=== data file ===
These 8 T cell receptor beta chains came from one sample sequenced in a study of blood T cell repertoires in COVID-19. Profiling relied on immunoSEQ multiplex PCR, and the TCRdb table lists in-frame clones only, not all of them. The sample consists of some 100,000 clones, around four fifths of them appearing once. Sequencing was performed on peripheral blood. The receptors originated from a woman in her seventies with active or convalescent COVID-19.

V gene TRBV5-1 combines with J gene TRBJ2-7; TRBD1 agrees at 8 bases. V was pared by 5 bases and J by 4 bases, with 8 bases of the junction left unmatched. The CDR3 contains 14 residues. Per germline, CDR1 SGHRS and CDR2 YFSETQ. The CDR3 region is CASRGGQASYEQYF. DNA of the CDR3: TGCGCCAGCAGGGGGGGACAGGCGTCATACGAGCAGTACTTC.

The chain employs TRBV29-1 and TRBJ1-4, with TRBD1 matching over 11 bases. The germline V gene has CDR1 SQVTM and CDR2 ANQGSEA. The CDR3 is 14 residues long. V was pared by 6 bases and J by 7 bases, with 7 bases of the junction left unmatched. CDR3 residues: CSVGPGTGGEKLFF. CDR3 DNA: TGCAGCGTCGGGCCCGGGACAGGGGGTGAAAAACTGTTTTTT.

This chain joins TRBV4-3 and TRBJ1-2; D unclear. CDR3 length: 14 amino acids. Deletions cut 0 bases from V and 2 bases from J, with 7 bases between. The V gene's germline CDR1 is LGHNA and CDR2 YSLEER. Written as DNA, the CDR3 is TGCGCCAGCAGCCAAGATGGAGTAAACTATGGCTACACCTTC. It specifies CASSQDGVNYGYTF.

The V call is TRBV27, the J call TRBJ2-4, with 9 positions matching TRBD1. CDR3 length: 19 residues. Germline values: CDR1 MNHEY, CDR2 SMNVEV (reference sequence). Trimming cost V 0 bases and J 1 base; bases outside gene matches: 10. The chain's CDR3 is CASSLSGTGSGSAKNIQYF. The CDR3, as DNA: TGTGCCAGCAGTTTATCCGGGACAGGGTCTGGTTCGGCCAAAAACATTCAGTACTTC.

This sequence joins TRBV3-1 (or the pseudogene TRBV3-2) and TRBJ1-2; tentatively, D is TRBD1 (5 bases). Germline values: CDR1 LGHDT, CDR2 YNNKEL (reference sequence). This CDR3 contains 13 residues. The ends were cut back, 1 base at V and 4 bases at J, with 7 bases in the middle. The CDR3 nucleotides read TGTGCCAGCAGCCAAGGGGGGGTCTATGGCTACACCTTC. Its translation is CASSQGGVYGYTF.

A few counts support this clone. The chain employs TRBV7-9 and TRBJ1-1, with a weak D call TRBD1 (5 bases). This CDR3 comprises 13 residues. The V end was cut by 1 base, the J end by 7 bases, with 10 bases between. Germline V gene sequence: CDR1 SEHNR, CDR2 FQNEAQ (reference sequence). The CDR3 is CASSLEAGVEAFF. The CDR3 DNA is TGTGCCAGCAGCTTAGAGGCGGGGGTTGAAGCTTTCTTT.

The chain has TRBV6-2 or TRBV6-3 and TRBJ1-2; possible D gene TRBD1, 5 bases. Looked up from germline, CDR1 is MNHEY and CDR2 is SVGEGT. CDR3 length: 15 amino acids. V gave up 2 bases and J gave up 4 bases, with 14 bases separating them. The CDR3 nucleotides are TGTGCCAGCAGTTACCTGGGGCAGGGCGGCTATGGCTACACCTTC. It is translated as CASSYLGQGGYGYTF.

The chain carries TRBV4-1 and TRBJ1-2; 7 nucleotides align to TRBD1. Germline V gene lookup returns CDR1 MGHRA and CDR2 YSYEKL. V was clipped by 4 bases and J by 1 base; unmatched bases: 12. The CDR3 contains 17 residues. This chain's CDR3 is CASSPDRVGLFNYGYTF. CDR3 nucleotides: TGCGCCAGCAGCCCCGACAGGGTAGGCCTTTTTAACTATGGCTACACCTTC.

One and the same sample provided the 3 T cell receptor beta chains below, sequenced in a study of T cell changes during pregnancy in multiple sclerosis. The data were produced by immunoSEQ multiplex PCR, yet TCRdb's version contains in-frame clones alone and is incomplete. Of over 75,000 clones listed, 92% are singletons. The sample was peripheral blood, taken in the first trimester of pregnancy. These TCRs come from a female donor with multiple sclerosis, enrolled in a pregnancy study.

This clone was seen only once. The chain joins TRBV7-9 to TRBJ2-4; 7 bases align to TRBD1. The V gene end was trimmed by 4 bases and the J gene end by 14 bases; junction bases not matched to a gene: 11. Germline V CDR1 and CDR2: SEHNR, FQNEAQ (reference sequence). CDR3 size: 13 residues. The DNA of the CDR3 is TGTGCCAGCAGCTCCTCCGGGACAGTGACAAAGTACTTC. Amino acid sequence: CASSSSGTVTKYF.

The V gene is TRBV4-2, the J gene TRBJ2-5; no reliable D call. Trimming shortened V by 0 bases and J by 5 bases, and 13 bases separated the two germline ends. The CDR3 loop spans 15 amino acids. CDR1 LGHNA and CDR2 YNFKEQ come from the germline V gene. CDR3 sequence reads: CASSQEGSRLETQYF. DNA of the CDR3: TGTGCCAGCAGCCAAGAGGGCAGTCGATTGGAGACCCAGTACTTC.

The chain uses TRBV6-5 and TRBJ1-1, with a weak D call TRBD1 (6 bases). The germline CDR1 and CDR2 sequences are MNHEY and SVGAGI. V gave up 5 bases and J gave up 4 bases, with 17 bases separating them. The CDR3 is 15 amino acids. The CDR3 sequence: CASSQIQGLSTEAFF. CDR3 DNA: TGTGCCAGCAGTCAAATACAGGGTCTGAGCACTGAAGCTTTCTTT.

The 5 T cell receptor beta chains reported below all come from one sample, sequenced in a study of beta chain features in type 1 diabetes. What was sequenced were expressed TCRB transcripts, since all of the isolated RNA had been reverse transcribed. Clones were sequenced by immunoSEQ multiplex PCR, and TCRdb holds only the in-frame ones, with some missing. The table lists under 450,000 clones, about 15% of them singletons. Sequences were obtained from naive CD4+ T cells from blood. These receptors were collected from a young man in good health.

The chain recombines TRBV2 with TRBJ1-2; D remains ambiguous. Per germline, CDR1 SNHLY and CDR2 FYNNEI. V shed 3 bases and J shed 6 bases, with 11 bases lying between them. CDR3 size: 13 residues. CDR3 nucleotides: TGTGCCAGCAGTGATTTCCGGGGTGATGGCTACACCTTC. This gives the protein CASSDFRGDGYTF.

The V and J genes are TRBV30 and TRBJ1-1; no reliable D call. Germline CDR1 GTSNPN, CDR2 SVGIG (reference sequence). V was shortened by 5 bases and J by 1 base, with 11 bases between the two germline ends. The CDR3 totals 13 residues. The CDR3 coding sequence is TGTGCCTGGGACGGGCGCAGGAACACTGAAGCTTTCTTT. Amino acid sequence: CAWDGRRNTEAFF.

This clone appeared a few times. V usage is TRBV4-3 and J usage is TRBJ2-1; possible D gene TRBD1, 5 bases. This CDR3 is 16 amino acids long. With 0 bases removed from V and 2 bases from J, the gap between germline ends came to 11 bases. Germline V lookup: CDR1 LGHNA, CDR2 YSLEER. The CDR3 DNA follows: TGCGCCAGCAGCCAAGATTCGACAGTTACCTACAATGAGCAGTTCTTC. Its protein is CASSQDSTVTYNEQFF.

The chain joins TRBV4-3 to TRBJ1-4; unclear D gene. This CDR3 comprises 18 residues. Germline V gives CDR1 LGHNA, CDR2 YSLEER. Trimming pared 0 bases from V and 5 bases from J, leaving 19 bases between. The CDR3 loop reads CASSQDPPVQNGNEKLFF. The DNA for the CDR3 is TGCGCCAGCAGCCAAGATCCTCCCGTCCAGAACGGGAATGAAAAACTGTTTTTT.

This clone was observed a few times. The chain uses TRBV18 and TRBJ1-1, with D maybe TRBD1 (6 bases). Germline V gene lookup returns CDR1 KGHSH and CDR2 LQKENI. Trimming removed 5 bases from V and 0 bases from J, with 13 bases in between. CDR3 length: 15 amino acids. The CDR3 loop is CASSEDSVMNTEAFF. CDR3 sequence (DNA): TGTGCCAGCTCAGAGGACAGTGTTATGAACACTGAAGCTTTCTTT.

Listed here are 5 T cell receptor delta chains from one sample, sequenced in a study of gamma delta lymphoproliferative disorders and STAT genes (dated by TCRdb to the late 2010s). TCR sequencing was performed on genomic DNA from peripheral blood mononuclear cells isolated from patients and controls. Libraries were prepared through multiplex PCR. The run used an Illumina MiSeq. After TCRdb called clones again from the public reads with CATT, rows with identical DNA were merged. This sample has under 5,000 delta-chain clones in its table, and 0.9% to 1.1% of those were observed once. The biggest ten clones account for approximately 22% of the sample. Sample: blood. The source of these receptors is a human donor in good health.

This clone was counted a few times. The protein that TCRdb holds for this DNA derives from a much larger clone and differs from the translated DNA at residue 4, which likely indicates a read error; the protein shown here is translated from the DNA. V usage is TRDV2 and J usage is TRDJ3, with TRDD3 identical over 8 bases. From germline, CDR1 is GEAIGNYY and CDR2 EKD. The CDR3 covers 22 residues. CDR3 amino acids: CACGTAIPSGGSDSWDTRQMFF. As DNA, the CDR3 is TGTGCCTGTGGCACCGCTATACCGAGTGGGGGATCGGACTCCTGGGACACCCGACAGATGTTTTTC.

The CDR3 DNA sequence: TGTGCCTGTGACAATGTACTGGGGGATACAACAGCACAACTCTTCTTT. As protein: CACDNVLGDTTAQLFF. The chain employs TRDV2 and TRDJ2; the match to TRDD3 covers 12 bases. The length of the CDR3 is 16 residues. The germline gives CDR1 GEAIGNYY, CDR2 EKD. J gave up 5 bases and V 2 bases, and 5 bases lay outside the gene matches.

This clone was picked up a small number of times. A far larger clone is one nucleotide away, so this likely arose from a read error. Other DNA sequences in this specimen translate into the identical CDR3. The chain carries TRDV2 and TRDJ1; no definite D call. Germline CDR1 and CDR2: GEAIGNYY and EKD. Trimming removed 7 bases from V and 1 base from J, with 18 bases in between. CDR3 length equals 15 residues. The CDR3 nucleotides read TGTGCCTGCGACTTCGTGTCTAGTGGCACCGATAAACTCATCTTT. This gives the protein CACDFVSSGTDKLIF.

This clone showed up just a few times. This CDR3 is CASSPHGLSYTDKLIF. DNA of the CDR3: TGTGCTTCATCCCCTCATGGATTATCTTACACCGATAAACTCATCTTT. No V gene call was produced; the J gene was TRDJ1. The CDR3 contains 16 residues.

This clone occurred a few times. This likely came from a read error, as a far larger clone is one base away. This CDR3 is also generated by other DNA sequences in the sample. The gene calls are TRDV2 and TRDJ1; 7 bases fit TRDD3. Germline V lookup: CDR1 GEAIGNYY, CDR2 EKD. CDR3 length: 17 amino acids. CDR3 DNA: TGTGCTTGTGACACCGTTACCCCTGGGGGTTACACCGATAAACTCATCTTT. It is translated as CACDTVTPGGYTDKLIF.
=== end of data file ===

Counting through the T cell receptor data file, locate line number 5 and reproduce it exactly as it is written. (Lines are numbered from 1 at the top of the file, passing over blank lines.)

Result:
The V call is TRBV27, the J call TRBJ2-4, with 9 positions matching TRBD1. CDR3 length: 19 residues. Germline values: CDR1 MNHEY, CDR2 SMNVEV (reference sequence). Trimming cost V 0 bases and J 1 base; bases outside gene matches: 10. The chain's CDR3 is CASSLSGTGSGSAKNIQYF. The CDR3, as DNA: TGTGCCAGCAGTTTATCCGGGACAGGGTCTGGTTCGGCCAAAAACATTCAGTACTTC.